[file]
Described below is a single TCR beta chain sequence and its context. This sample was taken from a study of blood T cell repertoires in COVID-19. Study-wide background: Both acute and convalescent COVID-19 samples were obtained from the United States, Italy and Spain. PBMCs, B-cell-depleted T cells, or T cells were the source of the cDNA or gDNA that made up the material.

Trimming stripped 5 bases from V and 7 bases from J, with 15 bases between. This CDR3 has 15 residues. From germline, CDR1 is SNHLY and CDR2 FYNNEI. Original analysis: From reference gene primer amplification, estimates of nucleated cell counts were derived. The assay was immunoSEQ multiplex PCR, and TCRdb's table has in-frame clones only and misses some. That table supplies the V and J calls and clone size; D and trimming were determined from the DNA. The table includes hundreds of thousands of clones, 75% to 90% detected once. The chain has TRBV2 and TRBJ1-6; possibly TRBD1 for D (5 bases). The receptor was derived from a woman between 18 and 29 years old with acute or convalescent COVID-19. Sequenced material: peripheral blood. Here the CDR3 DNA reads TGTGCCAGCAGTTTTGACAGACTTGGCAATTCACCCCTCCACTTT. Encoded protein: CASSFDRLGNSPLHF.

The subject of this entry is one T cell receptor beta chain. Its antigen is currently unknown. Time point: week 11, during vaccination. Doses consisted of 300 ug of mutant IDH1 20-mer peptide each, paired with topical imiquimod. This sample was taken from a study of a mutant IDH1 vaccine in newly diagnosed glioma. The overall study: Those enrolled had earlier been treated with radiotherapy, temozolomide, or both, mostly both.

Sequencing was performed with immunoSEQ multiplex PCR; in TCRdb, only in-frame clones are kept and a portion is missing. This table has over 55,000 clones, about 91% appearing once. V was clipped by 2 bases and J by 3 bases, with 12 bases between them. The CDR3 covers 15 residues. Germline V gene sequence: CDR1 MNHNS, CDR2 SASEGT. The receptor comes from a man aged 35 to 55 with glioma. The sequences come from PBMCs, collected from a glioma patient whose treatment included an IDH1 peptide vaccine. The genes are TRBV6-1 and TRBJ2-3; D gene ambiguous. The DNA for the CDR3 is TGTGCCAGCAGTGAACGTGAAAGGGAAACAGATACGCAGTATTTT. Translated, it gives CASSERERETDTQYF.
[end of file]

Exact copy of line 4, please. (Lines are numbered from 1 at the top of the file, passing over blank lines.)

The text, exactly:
Sequencing was performed with immunoSEQ multiplex PCR; in TCRdb, only in-frame clones are kept and a portion is missing. This table has over 55,000 clones, about 91% appearing once. V was clipped by 2 bases and J by 3 bases, with 12 bases between them. The CDR3 covers 15 residues. Germline V gene sequence: CDR1 MNHNS, CDR2 SASEGT. The receptor comes from a man aged 35 to 55 with glioma. The sequences come from PBMCs, collected from a glioma patient whose treatment included an IDH1 peptide vaccine. The genes are TRBV6-1 and TRBJ2-3; D gene ambiguous. The DNA for the CDR3 is TGTGCCAGCAGTGAACGTGAAAGGGAAACAGATACGCAGTATTTT. Translated, it gives CASSERERETDTQYF.